BOSTON -- Envision this: A couple goes to a seaside restaurant for dinner. Their table isn't ready just yet, so they take a walk on the beach. The sun is setting.
As they stroll around a bend, they see a violinist standing beside a candlelit dinner for two. Shocked, the woman turns to find her boyfriend on bended knee, a ring in his outstretched hand.
Sound like a storybook proposal?
It's also Marriage Proposal Idea No. 20 -- "Dinner on the Beach" -- on Paul Alden's list of more than 100 ideas for busy, unimaginative, or romantically challenged people looking for memorable ways to get engaged.
Alden is president of Will You Marry Me?, a Hingham, Mass.-based Internet company that helps plan and coordinate unique and romantic proposals -- mostly for men.
"The proposal is really the man's last chance to have 100 percent control over the situation," says Alden, 35. "Once those words are uttered, it's all about planning the wedding, and your future wife, mother-in-law and mother are in control.
"This is the man's chance to show her how special she is, but some don't know how to do it," Alden said.
Or don't have the time to do it themselves.
Bill Fischer, 31, of Hoboken, N.J., had the idea to propose to his girlfriend at a romantic island resort on St. Lucia.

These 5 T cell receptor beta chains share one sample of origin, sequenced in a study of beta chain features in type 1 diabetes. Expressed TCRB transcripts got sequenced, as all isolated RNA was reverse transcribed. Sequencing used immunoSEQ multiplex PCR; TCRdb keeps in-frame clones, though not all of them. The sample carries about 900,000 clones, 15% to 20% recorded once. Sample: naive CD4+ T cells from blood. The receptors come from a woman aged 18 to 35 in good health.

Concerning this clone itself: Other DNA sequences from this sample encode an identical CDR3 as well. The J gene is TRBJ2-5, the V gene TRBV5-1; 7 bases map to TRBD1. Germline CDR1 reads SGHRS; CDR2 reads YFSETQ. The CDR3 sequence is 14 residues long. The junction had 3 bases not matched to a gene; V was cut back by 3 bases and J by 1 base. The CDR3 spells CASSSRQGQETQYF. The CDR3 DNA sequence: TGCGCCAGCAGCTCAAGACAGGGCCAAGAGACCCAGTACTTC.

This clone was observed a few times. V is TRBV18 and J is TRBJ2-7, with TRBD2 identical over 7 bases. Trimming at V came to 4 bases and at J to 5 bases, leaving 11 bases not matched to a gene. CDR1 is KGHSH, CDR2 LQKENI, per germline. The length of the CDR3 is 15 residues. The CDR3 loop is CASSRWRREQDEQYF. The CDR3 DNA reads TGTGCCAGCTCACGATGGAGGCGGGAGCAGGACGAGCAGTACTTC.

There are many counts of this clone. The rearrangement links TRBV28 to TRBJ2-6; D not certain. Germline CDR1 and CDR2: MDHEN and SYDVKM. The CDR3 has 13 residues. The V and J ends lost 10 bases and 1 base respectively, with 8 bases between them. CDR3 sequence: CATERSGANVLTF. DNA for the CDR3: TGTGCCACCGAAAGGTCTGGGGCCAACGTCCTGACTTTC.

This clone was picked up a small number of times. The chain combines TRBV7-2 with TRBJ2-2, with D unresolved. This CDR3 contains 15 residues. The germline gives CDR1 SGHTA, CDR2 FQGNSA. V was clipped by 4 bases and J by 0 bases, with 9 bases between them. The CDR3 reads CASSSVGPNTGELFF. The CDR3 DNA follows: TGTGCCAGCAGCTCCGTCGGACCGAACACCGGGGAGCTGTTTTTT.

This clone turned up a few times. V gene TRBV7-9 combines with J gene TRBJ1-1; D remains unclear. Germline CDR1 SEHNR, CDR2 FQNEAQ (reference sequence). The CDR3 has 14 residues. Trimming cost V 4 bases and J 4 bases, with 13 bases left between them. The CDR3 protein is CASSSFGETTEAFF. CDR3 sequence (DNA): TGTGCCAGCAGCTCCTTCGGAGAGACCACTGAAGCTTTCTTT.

With Alden's help, Fischer popped the question with a view of the sunset, a waiter nearby ready to serve a private dinner and rose petals spread on their bed. A videographer even caught the event on film. The cost: about $300 for Alden's services, and more than $3,000 for everything else.
"I look at getting married as a once in a lifetime event," said Fischer, an analyst at General Electric. "But I'm a busy guy. I knew I wanted this to be perfect, but I didn't know if I would have the time to make it that way."
Wedding planners abound, but there are still few proposal planners.
Sasha Souza is owner of the San Francisco-based company The Main Event, which has been coordinating proposals, weddings, and even anniversary or birthday parties for six years. She says the popularity of the business is a sign of the times.
"Today we do the things we do, and we hire people to do the things we can't do," she said. "We're very busy people, some just don't have the time to be creative."
Alden, a former wedding photographer, said he got into the business soon after he pulled off his own extravagant proposal four years ago, one he swears he won't duplicate.
Alden got he and his girlfriend into an antique car for a parade on Nantucket. When the moment was right, he pointed to the car as something both old and borrowed, his own suit as something blue -- and then handed her something new: a ring in a velvet box.
Soon after his bride-to-be had told all her work friends the story, her male co-workers began calling him for advice. Since then, he claims to have helped coordinate 500 proposals, all of them successful.
"It's true that you don't need a proposal planner to propose, because you can just ask the question," Alden said. "But a lot of people want to do something extra special to give her the storybook proposal that every girl dreams of."
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